As the voting day approaches, we are witnessing a stepped up effort in the campaign by the leaders of all three major parties while the number of gaffes and mishaps also rises.
Most political pundits believe as the live TV debates get more frequent, the leader with the least number of gaffes and errors in their debate performances will reap the most benefit and may have the chance to break the stalemate in the polls to gain the upper hand.
For the moment, NDP appears to have suffered some, maybe more than some, erosion of its voter support if the polls are to be believed, mainly due to a loss in Quebec of its support because of Tom Mulcair’s stance on the niqab issue, contradicting the strong tendency in the province for a general ban of niqab.
Liberals and their leader Justin Trudeau seem to be gaining ground with the young Trudeau’s aggressive debating style appearing more and more effective in shutting up his opponents.
It’s the Conservative leader Stephen Harper, however, who is still the wildcard of the campaign as he still enigmatically maintains his support base despite all his gaffes since the beginning of the campaign.
The Conservative leader’s every move seemed to lead to a dead end at some point: He tried to associate his image with youth by trying to engage with Boy Scouts, he was rebuffed. Then he changed his campaign manager who signed up another blunder by trying to make political capital out of this country’s single most beloved figure and hero Terry Fox by donating unwanted money to the foundation named after him.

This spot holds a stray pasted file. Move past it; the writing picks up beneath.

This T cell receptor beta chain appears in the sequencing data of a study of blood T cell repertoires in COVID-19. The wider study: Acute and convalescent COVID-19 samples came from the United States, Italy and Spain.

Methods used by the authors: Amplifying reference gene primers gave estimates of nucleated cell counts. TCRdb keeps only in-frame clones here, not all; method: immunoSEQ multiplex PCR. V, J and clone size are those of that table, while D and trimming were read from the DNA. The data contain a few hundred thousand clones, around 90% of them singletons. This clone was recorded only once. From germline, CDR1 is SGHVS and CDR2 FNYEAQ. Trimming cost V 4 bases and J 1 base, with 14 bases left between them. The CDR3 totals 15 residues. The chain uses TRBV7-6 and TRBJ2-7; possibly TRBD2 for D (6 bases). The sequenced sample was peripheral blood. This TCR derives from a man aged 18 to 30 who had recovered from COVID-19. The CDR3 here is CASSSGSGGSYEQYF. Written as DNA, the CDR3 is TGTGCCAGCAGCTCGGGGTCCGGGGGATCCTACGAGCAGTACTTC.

And then, after inviting Philippines president and Indian prime minister to Canada for official visits and appearing with them in public meetings and on TV screens just to secure the votes of the immigrant communities of these countries, by simply uttering what probably always was in the back of his mind (he practically said immigrant Canadians were different from “old stock Canadians”), he antagonized a major portion of the immigrant population.
Harper continues his campaign of fear-mongering, witness his latest move to strip a Canadian, convicted for terrorist activity, off his citizenship over the weekend, again waving the flag of terrorism threat which he appears to believe more than anybody else (how sincerely is the question) and has turned it to one of the two main pillars of campaign strategy, the other being economy.
OK, all politicians vie for power, and once they grab it they want to hold onto it. But why does Stephen Harper look so desperate to win this election after occupying the top government seat for almost a full decade?
Does he have a mission yet to be completed? Is there some undertaking or are there promises made to certain quarters that need to be delivered?
Let’s face it: Harper has been a prime minister more of corporate interests and conservative ideology than of Canadian citizens. From the dismantling of the Canadian Wheat Board to the income splitting for wealthy families, all of his major decisions served the advantaged and the rich rather than the middle class and low income sections of the population and his support base continues to cover mostly well to do sections of the society
It will be interesting to see how Canadian electorate will decide when they cast their ballots: Will they be voting in support of change as the polls suggest they will, or will they be renewing their trust in the Conservative leader for another term?
If they take the second option, the federal election in 2019 may take place in a more Americanized Canada.